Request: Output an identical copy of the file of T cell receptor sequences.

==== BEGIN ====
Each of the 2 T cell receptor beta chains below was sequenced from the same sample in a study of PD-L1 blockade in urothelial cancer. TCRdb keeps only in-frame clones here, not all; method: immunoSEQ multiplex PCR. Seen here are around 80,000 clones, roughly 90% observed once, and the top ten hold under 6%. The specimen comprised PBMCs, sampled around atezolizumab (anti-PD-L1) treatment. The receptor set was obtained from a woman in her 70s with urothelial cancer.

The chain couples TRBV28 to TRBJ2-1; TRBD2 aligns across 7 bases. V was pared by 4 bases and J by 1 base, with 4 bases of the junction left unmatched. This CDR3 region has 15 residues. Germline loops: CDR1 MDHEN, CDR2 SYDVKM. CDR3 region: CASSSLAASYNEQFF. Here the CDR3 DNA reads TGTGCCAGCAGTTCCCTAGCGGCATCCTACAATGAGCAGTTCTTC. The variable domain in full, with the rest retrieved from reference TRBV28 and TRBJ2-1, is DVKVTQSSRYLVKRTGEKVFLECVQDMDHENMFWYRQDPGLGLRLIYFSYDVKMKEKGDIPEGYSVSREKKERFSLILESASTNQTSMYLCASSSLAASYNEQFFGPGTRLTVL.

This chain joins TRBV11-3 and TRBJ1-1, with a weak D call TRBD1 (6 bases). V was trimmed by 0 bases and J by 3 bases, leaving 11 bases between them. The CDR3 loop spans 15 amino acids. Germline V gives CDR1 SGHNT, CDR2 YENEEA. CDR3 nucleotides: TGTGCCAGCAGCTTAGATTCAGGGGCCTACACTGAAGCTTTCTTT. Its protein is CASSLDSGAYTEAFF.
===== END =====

Each of the 2 T cell receptor beta chains below was sequenced from the same sample in a study of PD-L1 blockade in urothelial cancer. TCRdb keeps only in-frame clones here, not all; method: immunoSEQ multiplex PCR. Seen here are around 80,000 clones, roughly 90% observed once, and the top ten hold under 6%. The specimen comprised PBMCs, sampled around atezolizumab (anti-PD-L1) treatment. The receptor set was obtained from a woman in her 70s with urothelial cancer.

The chain couples TRBV28 to TRBJ2-1; TRBD2 aligns across 7 bases. V was pared by 4 bases and J by 1 base, with 4 bases of the junction left unmatched. This CDR3 region has 15 residues. Germline loops: CDR1 MDHEN, CDR2 SYDVKM. CDR3 region: CASSSLAASYNEQFF. Here the CDR3 DNA reads TGTGCCAGCAGTTCCCTAGCGGCATCCTACAATGAGCAGTTCTTC. The variable domain in full, with the rest retrieved from reference TRBV28 and TRBJ2-1, is DVKVTQSSRYLVKRTGEKVFLECVQDMDHENMFWYRQDPGLGLRLIYFSYDVKMKEKGDIPEGYSVSREKKERFSLILESASTNQTSMYLCASSSLAASYNEQFFGPGTRLTVL.

This chain joins TRBV11-3 and TRBJ1-1, with a weak D call TRBD1 (6 bases). V was trimmed by 0 bases and J by 3 bases, leaving 11 bases between them. The CDR3 loop spans 15 amino acids. Germline V gives CDR1 SGHNT, CDR2 YENEEA. CDR3 nucleotides: TGTGCCAGCAGCTTAGATTCAGGGGCCTACACTGAAGCTTTCTTT. Its protein is CASSLDSGAYTEAFF.